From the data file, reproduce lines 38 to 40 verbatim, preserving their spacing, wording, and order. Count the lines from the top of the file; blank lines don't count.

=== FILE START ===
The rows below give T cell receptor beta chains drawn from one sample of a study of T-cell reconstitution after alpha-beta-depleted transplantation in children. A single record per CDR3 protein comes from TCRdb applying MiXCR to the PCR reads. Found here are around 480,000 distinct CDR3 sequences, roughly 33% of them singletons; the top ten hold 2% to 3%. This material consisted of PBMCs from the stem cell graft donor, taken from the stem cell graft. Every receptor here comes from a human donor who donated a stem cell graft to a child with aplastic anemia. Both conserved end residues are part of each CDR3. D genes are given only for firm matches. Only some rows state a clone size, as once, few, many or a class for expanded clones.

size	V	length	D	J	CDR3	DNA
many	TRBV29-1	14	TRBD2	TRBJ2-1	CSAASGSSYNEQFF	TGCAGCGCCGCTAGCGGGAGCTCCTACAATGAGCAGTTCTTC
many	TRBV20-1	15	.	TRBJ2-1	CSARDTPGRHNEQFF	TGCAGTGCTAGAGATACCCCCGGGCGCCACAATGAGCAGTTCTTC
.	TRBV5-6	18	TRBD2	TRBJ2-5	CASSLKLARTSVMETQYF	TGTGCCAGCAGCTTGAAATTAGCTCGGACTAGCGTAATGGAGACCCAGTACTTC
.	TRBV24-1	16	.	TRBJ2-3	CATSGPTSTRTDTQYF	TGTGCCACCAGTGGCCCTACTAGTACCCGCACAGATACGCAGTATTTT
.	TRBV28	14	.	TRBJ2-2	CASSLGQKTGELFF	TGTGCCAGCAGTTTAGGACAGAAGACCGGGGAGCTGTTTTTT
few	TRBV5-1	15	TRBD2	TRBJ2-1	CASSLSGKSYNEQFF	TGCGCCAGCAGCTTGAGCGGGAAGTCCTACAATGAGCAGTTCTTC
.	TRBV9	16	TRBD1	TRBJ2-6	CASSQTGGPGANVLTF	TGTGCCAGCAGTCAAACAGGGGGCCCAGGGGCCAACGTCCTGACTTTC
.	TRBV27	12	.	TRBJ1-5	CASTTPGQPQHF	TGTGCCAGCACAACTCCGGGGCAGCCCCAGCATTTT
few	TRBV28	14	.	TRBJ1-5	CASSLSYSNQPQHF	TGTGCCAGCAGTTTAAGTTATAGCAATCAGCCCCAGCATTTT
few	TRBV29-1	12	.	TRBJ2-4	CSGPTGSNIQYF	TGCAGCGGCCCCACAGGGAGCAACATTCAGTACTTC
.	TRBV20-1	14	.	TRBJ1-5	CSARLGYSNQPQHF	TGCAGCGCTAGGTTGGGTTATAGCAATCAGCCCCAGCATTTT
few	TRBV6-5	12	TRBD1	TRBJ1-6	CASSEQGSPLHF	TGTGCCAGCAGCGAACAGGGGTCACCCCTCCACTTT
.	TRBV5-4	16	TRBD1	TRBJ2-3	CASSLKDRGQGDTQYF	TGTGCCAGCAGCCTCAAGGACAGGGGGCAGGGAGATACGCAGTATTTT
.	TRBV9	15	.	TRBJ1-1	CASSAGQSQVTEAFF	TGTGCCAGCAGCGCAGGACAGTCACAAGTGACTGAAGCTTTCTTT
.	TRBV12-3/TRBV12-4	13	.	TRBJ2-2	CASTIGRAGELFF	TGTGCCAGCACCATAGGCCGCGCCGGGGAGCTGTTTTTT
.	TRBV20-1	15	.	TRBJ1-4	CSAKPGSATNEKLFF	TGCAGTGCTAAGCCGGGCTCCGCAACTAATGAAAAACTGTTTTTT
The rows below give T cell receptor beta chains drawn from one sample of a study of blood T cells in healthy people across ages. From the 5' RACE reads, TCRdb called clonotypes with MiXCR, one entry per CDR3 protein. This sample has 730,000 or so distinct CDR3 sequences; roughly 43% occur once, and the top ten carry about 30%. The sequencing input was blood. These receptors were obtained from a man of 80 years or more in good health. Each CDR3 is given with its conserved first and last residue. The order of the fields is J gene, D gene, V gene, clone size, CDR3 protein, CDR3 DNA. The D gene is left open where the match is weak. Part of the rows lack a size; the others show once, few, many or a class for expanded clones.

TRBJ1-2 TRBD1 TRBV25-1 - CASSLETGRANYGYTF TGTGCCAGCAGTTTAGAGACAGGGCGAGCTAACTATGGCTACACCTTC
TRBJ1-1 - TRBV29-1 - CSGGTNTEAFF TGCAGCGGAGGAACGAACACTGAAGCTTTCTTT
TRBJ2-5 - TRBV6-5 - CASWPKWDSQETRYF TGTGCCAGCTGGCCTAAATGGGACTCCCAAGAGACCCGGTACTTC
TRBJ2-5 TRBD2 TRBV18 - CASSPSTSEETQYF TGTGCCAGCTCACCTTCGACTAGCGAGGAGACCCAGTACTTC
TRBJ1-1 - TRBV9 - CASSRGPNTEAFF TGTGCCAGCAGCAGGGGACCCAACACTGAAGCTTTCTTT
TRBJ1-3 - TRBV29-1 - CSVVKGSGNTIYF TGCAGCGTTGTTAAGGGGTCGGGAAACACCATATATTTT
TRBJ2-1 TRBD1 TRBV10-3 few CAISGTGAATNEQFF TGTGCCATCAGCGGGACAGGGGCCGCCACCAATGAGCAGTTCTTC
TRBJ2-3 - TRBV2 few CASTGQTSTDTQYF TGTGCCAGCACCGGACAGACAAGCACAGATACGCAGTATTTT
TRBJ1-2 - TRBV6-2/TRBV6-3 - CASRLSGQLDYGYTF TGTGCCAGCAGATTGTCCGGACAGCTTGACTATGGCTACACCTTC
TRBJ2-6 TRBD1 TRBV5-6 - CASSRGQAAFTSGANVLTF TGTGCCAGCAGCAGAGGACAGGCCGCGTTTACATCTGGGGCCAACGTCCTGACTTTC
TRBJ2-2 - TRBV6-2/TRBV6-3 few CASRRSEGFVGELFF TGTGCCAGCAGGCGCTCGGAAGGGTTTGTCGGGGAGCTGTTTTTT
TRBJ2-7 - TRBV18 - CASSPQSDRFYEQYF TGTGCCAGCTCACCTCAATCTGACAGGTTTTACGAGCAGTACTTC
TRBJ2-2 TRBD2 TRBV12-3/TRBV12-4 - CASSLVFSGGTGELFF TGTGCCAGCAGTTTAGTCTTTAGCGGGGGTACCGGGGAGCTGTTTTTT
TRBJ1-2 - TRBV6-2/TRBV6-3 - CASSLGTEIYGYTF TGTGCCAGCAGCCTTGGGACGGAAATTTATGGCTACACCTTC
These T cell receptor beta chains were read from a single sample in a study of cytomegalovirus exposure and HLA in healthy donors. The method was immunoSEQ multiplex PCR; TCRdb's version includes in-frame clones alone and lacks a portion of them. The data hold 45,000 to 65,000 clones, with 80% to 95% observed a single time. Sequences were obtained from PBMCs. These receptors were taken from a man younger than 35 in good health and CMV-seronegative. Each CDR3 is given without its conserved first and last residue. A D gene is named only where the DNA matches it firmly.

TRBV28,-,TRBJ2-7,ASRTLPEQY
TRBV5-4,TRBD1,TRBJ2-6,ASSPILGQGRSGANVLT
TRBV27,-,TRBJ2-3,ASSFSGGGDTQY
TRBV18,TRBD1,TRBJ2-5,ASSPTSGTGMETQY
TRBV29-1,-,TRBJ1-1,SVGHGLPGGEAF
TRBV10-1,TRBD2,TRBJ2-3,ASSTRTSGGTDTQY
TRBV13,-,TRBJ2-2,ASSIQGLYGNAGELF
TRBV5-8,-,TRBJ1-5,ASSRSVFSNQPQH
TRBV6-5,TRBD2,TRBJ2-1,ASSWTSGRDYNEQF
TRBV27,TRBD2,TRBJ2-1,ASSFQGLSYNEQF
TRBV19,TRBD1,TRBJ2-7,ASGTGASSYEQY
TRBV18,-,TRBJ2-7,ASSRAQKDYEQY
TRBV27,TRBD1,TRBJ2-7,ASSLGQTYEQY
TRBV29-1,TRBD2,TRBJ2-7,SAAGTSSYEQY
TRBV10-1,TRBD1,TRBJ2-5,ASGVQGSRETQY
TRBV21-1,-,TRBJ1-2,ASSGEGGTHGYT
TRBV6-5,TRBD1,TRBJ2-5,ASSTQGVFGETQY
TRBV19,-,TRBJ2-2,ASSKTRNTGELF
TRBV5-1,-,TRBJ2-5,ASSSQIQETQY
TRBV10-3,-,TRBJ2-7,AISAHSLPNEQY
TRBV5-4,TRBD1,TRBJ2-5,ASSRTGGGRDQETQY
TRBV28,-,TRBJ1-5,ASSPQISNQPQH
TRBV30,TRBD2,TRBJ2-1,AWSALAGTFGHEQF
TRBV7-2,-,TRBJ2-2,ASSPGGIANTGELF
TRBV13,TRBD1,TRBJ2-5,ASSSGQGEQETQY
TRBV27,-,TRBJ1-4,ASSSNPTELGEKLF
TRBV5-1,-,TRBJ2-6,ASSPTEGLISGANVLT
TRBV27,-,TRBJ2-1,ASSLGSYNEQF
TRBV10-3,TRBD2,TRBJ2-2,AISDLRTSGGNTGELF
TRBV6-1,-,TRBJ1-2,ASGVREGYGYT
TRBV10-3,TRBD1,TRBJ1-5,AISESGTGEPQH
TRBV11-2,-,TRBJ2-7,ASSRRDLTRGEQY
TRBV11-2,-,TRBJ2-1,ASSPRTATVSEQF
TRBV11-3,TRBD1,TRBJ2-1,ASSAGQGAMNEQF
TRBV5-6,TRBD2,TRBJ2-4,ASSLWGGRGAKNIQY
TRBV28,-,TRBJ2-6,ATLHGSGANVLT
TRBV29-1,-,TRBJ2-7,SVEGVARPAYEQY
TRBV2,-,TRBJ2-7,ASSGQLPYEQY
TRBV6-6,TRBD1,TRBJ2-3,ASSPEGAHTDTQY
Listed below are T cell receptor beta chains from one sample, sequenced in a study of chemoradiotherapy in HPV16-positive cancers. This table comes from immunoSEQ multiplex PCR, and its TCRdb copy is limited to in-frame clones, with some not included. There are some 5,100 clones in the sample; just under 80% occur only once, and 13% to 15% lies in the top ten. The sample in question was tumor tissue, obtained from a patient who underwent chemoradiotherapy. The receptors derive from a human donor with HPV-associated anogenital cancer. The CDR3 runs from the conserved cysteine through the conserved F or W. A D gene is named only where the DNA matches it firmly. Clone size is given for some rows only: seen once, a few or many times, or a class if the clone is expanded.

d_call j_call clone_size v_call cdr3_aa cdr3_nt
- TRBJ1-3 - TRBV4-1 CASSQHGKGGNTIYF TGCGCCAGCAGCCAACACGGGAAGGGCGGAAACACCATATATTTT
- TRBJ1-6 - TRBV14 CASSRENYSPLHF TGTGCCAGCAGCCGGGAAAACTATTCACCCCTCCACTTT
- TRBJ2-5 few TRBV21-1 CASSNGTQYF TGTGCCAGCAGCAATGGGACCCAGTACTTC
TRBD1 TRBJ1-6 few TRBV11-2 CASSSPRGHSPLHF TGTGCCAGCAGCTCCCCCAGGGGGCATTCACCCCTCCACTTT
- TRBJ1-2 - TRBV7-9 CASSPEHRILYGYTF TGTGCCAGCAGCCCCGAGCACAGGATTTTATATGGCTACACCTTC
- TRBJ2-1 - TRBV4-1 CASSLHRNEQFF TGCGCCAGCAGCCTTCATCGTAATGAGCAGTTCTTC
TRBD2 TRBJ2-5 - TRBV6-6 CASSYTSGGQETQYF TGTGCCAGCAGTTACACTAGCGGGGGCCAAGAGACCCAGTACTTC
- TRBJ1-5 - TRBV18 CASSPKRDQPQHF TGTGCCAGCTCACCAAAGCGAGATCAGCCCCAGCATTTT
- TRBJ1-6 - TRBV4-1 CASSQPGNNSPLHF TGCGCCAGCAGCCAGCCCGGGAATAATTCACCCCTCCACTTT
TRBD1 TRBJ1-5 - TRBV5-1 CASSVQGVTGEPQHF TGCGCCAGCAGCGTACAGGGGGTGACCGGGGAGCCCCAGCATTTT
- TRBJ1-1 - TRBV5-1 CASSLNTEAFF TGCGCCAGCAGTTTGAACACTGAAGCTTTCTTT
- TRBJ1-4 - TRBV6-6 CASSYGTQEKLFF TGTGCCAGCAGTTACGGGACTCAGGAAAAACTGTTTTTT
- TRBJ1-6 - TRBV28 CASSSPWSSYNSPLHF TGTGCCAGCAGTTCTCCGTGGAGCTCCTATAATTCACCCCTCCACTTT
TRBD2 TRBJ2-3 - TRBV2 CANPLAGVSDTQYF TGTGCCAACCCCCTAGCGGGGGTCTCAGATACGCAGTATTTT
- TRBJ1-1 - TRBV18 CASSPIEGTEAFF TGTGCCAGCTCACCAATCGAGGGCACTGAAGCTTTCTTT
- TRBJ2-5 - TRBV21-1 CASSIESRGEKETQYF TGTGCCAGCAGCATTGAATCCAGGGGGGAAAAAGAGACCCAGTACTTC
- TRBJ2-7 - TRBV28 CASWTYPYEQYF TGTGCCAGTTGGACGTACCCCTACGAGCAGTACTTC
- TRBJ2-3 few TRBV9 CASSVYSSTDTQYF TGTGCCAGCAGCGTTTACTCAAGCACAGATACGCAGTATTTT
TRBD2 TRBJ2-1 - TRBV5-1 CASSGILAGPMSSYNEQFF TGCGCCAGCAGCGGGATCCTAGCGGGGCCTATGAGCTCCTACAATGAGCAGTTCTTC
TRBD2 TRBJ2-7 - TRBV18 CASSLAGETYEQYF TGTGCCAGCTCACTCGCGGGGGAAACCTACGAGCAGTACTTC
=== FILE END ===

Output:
TRBV18,TRBD1,TRBJ2-5,ASSPTSGTGMETQY
TRBV29-1,-,TRBJ1-1,SVGHGLPGGEAF
TRBV10-1,TRBD2,TRBJ2-3,ASSTRTSGGTDTQY